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Stock return comovement and systemic risk in the Turkish banking system

  • Binici, Mahir
  • Köksal, Bülent
  • Orman, Cüneyt

This paper investigates the evolution of systemic risk in the Turkish banking sector over the past two decades using comovement of banks’ stock returns as a systemic risk indicator. In addition, we explore possible determinants of systemic risk, the knowledge of which can be a useful input into effective macroprudential policymaking. Results show that the correlations between bank stock returns almost doubled in 2000s in comparison to 1990s. The correlations decreased somewhat after 2002 and increased again as a result of the 2007-2009 financial crisis. Main determinants of systemic risk appear to be the market share of bank pairs, the amount of non-performing loans, herding behavior of banks, and volatilities of macro variables including the exchange rate, U.S. T-bills, EMBI+, VIX, and MSCI emerging markets index.

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File URL: http://mpra.ub.uni-muenchen.de/38663/1/MPRA_paper_38663.pdf
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Paper provided by University Library of Munich, Germany in its series MPRA Paper with number 38663.

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Date of creation: 01 May 2012
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Handle: RePEc:pra:mprapa:38663
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  1. Malcolm Baker & Jeffrey Wurgler, 2004. "Investor Sentiment and the Cross-Section of Stock Returns," NBER Working Papers 10449, National Bureau of Economic Research, Inc.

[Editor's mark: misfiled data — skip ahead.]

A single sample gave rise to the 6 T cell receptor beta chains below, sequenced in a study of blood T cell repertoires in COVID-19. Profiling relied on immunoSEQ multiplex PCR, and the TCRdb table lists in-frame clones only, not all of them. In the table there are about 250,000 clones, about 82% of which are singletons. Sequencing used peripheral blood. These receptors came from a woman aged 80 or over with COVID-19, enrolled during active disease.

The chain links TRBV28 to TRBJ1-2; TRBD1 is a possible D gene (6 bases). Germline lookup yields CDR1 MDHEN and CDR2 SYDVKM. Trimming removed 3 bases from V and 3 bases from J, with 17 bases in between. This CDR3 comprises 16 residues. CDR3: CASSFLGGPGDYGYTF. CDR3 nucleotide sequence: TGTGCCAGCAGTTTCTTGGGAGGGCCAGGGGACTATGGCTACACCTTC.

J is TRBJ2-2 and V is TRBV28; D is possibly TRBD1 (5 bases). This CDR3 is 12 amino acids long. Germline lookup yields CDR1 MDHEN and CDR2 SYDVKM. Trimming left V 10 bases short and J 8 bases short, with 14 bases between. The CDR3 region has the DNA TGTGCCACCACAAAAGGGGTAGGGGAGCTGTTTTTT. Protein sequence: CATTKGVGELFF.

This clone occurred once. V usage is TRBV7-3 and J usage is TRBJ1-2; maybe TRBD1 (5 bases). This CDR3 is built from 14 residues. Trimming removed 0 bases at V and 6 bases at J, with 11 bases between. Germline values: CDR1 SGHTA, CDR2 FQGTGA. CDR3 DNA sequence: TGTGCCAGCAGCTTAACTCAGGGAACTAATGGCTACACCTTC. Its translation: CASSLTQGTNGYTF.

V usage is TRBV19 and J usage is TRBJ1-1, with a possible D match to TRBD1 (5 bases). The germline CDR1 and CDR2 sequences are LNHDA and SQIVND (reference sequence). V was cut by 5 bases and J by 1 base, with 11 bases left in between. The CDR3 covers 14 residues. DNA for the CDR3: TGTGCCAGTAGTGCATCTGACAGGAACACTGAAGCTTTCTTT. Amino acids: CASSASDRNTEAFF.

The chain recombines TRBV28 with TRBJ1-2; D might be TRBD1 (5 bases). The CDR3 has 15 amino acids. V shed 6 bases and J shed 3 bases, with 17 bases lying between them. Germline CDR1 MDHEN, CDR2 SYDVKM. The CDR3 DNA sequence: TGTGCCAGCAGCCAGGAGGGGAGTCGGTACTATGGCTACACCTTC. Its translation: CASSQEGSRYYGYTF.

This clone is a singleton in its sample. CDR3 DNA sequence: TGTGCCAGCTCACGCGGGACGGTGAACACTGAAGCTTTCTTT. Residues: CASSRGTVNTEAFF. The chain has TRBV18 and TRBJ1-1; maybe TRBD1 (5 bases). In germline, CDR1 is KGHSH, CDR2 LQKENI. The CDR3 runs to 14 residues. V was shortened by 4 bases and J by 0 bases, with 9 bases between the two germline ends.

2. Hawkesby, Christian & Marsh, Ian W. & Stevens, Ibrahim, 2007. "Comovements in the equity prices of large complex financial institutions," Journal of Financial Stability, Elsevier, vol. 2(4), pages 391-411, March.
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  5. Acharya, Viral V., 2009. "A theory of systemic risk and design of prudential bank regulation," Journal of Financial Stability, Elsevier, vol. 5(3), pages 224-255, September.
  6. Monica Billio & Mila Getmansky & Andrew W. Lo & Loriana Pelizzon, 2010. "Econometric Measures of Systemic Risk in the Finance and Insurance Sectors," NBER Chapters, in: Market Institutions and Financial Market Risk National Bureau of Economic Research, Inc.
  7. Michel Beine & Antonio Cosma & Robert Vermeulen, 2008. "The Dark Side of Global Integration: Increasing Tail Dependence," CREA Discussion Paper Series 08-03, Center for Research in Economic Analysis, University of Luxembourg.
  8. Rochet, Jean-Charles & Tirole, Jean, 1996. "Interbank Lending and Systemic Risk," Journal of Money, Credit and Banking, Blackwell Publishing, vol. 28(4), pages 733-62, November.
  9. Malkiel, Burton & Campbell, John & Lettau, Martin & Xu, Yexiao, 2001. "Have Individual Stocks Become More Volatile? An Empirical Exploration of Idiosyncratic Risk," Scholarly Articles 3128707, Harvard University Department of Economics.
  10. Oscar Jorda & Moritz Schularick & Alan Taylor, 2012. "When Credit Bites Back: Leverage, Business Cycles and Crises," Working Papers 1224, University of California, Davis, Department of Economics.
  11. Wälti, Sébastien, 2011. "Stock market synchronization and monetary integration," Journal of International Money and Finance, Elsevier, vol. 30(1), pages 96-110, February.
  12. G. Andrew Karolyi & Rene M. Stulz, 2002. "Are Financial Assets Priced Locally or Globally?," NBER Working Papers 8994, National Bureau of Economic Research, Inc.
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  14. Engle, Robert, 2002. "Dynamic Conditional Correlation: A Simple Class of Multivariate Generalized Autoregressive Conditional Heteroskedasticity Models," Journal of Business & Economic Statistics, American Statistical Association, vol. 20(3), pages 339-50, July.
  15. Longin, Francois & Solnik, Bruno, 1995. "Is the correlation in international equity returns constant: 1960-1990?," Journal of International Money and Finance, Elsevier, vol. 14(1), pages 3-26, February.
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